Evidence-Based Medicine for Nonsurgical Facial Rejuvenation

Amrita Hari-Raj, Emily A. Spataro

Research output: Contribution to journalArticlepeer-review


Options for nonsurgical facial rejuvenation treatment have increased significantly in both availability and popularity over the past two decades. However, there remains a paucity of clinical practice guidelines and evidence-based recommendations for these procedures. The purpose of this article is to assess the presence of current high-level research for various methods of nonsurgical facial rejuvenation using the Oxford Centre for Evidence-Based Medicine. Botulinum toxin injections remain the best-studied method, with several randomized controlled trials guiding recommendations for safety and efficacy. Several studies on injectable fillers document complications and recommendations to avoid these, but sample sizes are small and many are noncomparative. Deoxycholic acid has been well examined and Food and Drug Administration approved to address submental fat but has not been studied in other areas of the face. Although chemical peels, laser skin resurfacing, energy-based facial rejuvenation, microneedling, and platelet-rich plasma have a variety of facial rejuvenation applications with minimal side effect profiles, there is significant variability with treatment protocols, outcomes measures, and randomized controlled trials with extended follow-up to develop clinical practice guidelines.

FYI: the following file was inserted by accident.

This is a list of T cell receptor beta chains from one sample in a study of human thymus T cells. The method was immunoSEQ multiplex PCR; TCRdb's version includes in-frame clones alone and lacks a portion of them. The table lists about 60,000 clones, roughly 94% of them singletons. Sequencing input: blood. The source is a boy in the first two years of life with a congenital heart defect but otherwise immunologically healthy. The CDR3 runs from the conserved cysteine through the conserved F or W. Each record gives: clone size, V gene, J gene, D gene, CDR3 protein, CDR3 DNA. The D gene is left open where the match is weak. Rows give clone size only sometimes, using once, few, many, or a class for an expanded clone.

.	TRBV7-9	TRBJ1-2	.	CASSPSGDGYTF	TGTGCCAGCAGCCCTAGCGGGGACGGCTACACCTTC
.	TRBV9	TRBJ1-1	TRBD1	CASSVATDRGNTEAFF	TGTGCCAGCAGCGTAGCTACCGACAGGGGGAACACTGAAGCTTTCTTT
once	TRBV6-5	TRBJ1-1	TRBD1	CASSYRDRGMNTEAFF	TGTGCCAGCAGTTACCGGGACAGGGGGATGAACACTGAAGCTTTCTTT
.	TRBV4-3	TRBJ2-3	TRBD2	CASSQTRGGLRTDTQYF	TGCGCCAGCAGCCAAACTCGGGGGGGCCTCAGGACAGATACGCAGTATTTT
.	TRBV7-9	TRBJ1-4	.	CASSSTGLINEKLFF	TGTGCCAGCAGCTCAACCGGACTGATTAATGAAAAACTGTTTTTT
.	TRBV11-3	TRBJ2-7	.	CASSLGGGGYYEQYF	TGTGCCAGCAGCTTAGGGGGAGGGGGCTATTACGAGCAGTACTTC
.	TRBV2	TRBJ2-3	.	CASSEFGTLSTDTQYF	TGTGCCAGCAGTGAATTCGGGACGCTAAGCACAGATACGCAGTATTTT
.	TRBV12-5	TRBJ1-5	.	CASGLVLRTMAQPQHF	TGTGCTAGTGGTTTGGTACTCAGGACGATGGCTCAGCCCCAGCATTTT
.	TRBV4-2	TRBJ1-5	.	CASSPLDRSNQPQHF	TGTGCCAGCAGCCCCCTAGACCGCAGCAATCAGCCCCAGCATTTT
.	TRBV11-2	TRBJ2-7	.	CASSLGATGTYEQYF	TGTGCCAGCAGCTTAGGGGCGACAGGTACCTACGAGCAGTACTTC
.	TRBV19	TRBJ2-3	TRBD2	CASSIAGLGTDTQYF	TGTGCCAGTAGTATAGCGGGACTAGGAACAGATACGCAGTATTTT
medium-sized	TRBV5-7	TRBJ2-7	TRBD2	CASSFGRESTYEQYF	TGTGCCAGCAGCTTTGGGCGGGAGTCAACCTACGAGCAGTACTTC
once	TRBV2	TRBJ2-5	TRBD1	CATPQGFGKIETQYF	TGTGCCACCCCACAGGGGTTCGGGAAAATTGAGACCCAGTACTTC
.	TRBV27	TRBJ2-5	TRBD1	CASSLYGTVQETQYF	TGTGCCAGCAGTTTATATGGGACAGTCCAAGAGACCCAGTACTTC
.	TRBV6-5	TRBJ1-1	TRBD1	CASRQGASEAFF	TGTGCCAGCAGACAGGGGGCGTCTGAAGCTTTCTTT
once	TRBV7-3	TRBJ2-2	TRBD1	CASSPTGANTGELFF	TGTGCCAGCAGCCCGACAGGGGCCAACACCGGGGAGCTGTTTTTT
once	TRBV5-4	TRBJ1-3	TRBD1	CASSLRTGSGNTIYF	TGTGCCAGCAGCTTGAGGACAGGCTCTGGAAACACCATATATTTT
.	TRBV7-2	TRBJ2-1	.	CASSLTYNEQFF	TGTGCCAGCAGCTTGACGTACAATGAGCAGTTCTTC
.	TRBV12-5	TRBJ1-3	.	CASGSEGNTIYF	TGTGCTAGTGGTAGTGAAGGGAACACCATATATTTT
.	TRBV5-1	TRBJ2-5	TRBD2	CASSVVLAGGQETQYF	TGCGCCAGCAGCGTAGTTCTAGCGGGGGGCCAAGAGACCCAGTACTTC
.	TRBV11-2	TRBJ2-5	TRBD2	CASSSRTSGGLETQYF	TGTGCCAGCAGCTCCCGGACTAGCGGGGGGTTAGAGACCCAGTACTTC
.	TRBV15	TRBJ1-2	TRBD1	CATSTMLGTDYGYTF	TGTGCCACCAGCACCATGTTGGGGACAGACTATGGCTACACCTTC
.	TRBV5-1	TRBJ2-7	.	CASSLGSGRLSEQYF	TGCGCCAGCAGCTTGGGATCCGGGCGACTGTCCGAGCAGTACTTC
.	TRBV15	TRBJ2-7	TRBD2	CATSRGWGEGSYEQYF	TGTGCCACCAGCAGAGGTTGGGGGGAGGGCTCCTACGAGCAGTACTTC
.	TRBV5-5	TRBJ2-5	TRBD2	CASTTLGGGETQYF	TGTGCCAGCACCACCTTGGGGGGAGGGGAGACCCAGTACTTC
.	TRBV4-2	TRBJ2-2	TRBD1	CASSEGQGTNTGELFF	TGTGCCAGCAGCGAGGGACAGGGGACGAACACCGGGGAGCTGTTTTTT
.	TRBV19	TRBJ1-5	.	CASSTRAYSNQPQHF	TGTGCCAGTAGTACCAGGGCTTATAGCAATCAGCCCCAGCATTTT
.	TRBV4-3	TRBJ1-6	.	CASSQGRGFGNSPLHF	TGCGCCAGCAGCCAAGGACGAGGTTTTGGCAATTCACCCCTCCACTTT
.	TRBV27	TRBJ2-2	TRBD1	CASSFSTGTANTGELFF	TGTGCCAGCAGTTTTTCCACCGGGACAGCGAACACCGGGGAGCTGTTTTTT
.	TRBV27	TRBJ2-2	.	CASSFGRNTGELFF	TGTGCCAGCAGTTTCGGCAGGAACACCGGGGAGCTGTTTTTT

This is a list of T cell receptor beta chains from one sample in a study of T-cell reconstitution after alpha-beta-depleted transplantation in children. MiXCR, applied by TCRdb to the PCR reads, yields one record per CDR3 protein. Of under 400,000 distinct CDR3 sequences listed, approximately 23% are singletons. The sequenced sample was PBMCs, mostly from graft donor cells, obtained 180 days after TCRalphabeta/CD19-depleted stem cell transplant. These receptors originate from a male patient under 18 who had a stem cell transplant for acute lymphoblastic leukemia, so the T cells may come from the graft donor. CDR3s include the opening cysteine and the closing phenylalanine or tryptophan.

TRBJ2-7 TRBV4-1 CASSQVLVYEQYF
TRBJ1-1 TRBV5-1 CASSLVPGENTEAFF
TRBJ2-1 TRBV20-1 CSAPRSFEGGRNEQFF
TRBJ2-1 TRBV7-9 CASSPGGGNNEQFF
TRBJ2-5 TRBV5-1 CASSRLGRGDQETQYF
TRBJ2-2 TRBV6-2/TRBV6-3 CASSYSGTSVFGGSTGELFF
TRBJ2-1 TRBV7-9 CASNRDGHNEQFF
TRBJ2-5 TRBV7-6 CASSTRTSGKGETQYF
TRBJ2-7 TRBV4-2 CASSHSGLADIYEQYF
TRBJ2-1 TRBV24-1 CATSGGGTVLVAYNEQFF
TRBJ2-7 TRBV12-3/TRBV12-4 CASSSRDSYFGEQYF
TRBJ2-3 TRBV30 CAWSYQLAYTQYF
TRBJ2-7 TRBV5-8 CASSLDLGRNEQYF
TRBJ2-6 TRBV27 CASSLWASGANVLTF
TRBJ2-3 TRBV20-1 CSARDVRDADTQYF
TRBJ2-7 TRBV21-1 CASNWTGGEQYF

Original languageEnglish
Pages (from-to)230-236
Number of pages7
JournalFacial Plastic Surgery
Issue number3
StatePublished - Dec 30 2022


  • Botox
  • evidence-based medicine
  • fillers
  • skin resurfacing


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